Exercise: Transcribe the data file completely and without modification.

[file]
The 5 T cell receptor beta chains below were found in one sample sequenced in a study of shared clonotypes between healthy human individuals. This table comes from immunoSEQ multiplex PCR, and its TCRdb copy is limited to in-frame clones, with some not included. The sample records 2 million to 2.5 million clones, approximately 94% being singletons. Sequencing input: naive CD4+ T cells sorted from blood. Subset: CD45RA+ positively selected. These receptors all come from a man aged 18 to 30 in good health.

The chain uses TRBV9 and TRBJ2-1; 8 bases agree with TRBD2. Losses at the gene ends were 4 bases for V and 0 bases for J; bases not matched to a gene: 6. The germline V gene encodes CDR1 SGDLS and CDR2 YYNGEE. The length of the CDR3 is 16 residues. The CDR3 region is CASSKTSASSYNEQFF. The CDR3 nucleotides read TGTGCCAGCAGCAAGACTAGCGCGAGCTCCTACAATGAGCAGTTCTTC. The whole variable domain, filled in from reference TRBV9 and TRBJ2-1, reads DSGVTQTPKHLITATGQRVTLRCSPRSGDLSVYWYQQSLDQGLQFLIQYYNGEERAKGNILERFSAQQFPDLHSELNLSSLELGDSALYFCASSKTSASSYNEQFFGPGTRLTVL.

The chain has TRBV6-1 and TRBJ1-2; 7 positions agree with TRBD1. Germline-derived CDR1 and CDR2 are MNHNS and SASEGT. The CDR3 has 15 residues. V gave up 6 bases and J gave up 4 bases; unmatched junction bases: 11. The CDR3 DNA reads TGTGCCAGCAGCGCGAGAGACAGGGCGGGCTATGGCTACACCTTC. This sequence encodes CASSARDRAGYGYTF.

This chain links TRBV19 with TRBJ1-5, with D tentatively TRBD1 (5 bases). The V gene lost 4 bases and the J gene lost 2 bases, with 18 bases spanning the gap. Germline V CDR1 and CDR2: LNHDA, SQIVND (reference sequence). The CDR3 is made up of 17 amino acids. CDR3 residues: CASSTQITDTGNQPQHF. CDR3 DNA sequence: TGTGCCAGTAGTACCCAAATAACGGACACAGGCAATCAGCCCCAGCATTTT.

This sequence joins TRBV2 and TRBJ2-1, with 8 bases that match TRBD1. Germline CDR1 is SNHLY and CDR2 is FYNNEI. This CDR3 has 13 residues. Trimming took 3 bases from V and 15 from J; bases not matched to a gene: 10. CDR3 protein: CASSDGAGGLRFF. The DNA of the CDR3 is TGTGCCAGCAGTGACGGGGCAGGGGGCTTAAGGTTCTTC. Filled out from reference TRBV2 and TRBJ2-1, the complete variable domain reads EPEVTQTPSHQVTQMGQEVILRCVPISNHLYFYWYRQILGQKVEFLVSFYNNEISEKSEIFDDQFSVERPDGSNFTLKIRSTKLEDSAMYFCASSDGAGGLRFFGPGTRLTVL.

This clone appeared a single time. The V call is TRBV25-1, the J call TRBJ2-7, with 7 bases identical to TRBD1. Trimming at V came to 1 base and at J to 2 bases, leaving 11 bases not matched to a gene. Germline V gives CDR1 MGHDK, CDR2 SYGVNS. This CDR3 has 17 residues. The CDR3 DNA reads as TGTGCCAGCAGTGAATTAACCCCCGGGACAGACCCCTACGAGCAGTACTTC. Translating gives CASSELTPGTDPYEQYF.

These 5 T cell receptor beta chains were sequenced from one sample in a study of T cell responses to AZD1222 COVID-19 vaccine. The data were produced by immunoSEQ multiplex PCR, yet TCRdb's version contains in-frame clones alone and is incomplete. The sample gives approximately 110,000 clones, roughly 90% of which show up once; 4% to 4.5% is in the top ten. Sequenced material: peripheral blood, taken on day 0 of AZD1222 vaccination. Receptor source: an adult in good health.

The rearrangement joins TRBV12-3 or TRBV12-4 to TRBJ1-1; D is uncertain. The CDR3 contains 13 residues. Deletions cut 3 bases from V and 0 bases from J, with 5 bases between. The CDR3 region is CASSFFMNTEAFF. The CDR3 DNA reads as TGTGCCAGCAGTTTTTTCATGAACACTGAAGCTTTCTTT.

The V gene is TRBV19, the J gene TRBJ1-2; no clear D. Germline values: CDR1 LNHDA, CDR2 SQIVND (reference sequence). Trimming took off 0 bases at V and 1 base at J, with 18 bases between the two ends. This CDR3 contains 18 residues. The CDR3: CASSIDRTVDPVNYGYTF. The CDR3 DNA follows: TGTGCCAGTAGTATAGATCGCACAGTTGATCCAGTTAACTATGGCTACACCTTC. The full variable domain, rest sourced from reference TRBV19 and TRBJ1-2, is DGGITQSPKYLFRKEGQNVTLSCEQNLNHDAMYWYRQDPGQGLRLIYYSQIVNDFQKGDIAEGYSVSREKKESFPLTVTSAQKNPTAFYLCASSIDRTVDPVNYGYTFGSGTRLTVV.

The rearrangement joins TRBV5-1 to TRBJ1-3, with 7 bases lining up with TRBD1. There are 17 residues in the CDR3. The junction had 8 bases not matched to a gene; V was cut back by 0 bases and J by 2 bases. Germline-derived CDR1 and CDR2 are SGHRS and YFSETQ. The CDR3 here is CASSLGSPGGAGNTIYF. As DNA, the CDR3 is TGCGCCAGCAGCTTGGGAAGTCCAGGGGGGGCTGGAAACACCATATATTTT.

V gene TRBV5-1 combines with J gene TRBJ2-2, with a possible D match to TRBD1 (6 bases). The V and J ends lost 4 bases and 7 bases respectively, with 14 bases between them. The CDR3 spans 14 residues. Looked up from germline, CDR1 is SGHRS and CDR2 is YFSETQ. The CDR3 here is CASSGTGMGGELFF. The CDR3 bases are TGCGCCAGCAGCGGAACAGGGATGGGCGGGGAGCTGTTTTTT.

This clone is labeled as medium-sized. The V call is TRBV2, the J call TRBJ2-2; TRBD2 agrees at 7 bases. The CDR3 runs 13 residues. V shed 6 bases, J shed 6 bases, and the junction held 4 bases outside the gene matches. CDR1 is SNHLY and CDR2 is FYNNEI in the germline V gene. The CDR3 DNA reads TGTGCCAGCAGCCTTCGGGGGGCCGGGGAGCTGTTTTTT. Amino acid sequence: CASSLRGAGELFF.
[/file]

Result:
The 5 T cell receptor beta chains below were found in one sample sequenced in a study of shared clonotypes between healthy human individuals. This table comes from immunoSEQ multiplex PCR, and its TCRdb copy is limited to in-frame clones, with some not included. The sample records 2 million to 2.5 million clones, approximately 94% being singletons. Sequencing input: naive CD4+ T cells sorted from blood. Subset: CD45RA+ positively selected. These receptors all come from a man aged 18 to 30 in good health.

The chain uses TRBV9 and TRBJ2-1; 8 bases agree with TRBD2. Losses at the gene ends were 4 bases for V and 0 bases for J; bases not matched to a gene: 6. The germline V gene encodes CDR1 SGDLS and CDR2 YYNGEE. The length of the CDR3 is 16 residues. The CDR3 region is CASSKTSASSYNEQFF. The CDR3 nucleotides read TGTGCCAGCAGCAAGACTAGCGCGAGCTCCTACAATGAGCAGTTCTTC. The whole variable domain, filled in from reference TRBV9 and TRBJ2-1, reads DSGVTQTPKHLITATGQRVTLRCSPRSGDLSVYWYQQSLDQGLQFLIQYYNGEERAKGNILERFSAQQFPDLHSELNLSSLELGDSALYFCASSKTSASSYNEQFFGPGTRLTVL.

The chain has TRBV6-1 and TRBJ1-2; 7 positions agree with TRBD1. Germline-derived CDR1 and CDR2 are MNHNS and SASEGT. The CDR3 has 15 residues. V gave up 6 bases and J gave up 4 bases; unmatched junction bases: 11. The CDR3 DNA reads TGTGCCAGCAGCGCGAGAGACAGGGCGGGCTATGGCTACACCTTC. This sequence encodes CASSARDRAGYGYTF.

This chain links TRBV19 with TRBJ1-5, with D tentatively TRBD1 (5 bases). The V gene lost 4 bases and the J gene lost 2 bases, with 18 bases spanning the gap. Germline V CDR1 and CDR2: LNHDA, SQIVND (reference sequence). The CDR3 is made up of 17 amino acids. CDR3 residues: CASSTQITDTGNQPQHF. CDR3 DNA sequence: TGTGCCAGTAGTACCCAAATAACGGACACAGGCAATCAGCCCCAGCATTTT.

This sequence joins TRBV2 and TRBJ2-1, with 8 bases that match TRBD1. Germline CDR1 is SNHLY and CDR2 is FYNNEI. This CDR3 has 13 residues. Trimming took 3 bases from V and 15 from J; bases not matched to a gene: 10. CDR3 protein: CASSDGAGGLRFF. The DNA of the CDR3 is TGTGCCAGCAGTGACGGGGCAGGGGGCTTAAGGTTCTTC. Filled out from reference TRBV2 and TRBJ2-1, the complete variable domain reads EPEVTQTPSHQVTQMGQEVILRCVPISNHLYFYWYRQILGQKVEFLVSFYNNEISEKSEIFDDQFSVERPDGSNFTLKIRSTKLEDSAMYFCASSDGAGGLRFFGPGTRLTVL.

This clone appeared a single time. The V call is TRBV25-1, the J call TRBJ2-7, with 7 bases identical to TRBD1. Trimming at V came to 1 base and at J to 2 bases, leaving 11 bases not matched to a gene. Germline V gives CDR1 MGHDK, CDR2 SYGVNS. This CDR3 has 17 residues. The CDR3 DNA reads as TGTGCCAGCAGTGAATTAACCCCCGGGACAGACCCCTACGAGCAGTACTTC. Translating gives CASSELTPGTDPYEQYF.

These 5 T cell receptor beta chains were sequenced from one sample in a study of T cell responses to AZD1222 COVID-19 vaccine. The data were produced by immunoSEQ multiplex PCR, yet TCRdb's version contains in-frame clones alone and is incomplete. The sample gives approximately 110,000 clones, roughly 90% of which show up once; 4% to 4.5% is in the top ten. Sequenced material: peripheral blood, taken on day 0 of AZD1222 vaccination. Receptor source: an adult in good health.

The rearrangement joins TRBV12-3 or TRBV12-4 to TRBJ1-1; D is uncertain. The CDR3 contains 13 residues. Deletions cut 3 bases from V and 0 bases from J, with 5 bases between. The CDR3 region is CASSFFMNTEAFF. The CDR3 DNA reads as TGTGCCAGCAGTTTTTTCATGAACACTGAAGCTTTCTTT.

The V gene is TRBV19, the J gene TRBJ1-2; no clear D. Germline values: CDR1 LNHDA, CDR2 SQIVND (reference sequence). Trimming took off 0 bases at V and 1 base at J, with 18 bases between the two ends. This CDR3 contains 18 residues. The CDR3: CASSIDRTVDPVNYGYTF. The CDR3 DNA follows: TGTGCCAGTAGTATAGATCGCACAGTTGATCCAGTTAACTATGGCTACACCTTC. The full variable domain, rest sourced from reference TRBV19 and TRBJ1-2, is DGGITQSPKYLFRKEGQNVTLSCEQNLNHDAMYWYRQDPGQGLRLIYYSQIVNDFQKGDIAEGYSVSREKKESFPLTVTSAQKNPTAFYLCASSIDRTVDPVNYGYTFGSGTRLTVV.

The rearrangement joins TRBV5-1 to TRBJ1-3, with 7 bases lining up with TRBD1. There are 17 residues in the CDR3. The junction had 8 bases not matched to a gene; V was cut back by 0 bases and J by 2 bases. Germline-derived CDR1 and CDR2 are SGHRS and YFSETQ. The CDR3 here is CASSLGSPGGAGNTIYF. As DNA, the CDR3 is TGCGCCAGCAGCTTGGGAAGTCCAGGGGGGGCTGGAAACACCATATATTTT.

V gene TRBV5-1 combines with J gene TRBJ2-2, with a possible D match to TRBD1 (6 bases). The V and J ends lost 4 bases and 7 bases respectively, with 14 bases between them. The CDR3 spans 14 residues. Looked up from germline, CDR1 is SGHRS and CDR2 is YFSETQ. The CDR3 here is CASSGTGMGGELFF. The CDR3 bases are TGCGCCAGCAGCGGAACAGGGATGGGCGGGGAGCTGTTTTTT.

This clone is labeled as medium-sized. The V call is TRBV2, the J call TRBJ2-2; TRBD2 agrees at 7 bases. The CDR3 runs 13 residues. V shed 6 bases, J shed 6 bases, and the junction held 4 bases outside the gene matches. CDR1 is SNHLY and CDR2 is FYNNEI in the germline V gene. The CDR3 DNA reads TGTGCCAGCAGCCTTCGGGGGGCCGGGGAGCTGTTTTTT. Amino acid sequence: CASSLRGAGELFF.